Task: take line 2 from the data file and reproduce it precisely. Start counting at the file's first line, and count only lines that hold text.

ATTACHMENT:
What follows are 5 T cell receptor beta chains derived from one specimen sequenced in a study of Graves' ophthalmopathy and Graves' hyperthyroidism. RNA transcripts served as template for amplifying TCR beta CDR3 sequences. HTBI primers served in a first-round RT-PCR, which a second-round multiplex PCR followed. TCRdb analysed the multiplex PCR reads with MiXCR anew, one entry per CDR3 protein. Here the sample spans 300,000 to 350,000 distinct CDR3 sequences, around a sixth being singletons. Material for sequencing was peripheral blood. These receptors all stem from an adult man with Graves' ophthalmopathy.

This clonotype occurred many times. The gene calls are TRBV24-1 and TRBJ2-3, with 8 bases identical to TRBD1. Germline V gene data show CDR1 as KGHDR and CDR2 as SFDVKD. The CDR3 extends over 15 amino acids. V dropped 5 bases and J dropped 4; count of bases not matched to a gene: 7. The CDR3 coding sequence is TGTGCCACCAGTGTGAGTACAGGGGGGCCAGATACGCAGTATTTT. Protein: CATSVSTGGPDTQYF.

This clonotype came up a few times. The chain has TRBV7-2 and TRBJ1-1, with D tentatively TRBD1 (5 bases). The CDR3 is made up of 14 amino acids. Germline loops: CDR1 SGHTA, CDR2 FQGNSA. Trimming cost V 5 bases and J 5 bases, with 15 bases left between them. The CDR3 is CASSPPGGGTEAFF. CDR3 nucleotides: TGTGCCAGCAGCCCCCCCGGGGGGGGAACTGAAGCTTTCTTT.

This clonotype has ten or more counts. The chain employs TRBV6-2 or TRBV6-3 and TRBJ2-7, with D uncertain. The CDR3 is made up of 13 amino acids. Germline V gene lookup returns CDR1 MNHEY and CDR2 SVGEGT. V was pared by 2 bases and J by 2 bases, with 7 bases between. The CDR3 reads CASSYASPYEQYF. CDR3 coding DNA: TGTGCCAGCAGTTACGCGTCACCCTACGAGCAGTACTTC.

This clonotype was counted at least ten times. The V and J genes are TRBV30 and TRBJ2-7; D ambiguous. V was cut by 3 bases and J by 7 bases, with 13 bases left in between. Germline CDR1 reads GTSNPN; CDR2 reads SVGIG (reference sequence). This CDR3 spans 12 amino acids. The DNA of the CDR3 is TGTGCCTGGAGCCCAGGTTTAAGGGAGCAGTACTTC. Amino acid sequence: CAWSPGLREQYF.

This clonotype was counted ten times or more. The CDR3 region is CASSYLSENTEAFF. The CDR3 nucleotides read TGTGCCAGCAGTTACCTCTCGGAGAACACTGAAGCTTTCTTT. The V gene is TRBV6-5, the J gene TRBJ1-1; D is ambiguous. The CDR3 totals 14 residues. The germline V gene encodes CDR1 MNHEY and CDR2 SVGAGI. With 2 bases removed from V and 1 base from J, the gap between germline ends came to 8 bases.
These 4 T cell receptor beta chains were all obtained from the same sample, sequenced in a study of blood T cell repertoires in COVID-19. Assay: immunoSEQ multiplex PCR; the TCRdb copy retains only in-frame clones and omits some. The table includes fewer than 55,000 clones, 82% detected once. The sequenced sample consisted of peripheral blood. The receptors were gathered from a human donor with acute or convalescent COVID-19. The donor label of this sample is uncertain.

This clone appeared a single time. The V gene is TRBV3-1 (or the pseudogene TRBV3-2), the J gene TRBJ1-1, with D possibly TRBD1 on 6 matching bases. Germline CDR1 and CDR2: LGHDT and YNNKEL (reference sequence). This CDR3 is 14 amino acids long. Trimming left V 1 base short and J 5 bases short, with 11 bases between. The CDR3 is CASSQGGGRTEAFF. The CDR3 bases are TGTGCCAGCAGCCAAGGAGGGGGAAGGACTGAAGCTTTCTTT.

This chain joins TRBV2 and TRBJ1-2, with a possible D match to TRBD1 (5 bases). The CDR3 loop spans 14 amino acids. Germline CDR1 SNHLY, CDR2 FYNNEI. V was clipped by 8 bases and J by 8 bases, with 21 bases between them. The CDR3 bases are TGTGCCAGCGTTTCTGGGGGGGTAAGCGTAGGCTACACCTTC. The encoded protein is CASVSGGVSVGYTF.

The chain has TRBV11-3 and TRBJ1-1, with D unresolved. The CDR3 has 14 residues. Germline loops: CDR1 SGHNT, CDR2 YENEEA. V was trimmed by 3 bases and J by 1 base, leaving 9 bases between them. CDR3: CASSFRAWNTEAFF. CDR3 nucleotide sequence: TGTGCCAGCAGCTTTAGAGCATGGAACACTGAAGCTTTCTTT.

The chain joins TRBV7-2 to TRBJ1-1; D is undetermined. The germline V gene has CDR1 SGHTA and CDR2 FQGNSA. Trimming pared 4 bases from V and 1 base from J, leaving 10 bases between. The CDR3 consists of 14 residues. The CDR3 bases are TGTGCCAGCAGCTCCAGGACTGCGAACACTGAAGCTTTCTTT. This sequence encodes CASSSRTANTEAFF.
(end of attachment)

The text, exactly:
This clonotype occurred many times. The gene calls are TRBV24-1 and TRBJ2-3, with 8 bases identical to TRBD1. Germline V gene data show CDR1 as KGHDR and CDR2 as SFDVKD. The CDR3 extends over 15 amino acids. V dropped 5 bases and J dropped 4; count of bases not matched to a gene: 7. The CDR3 coding sequence is TGTGCCACCAGTGTGAGTACAGGGGGGCCAGATACGCAGTATTTT. Protein: CATSVSTGGPDTQYF.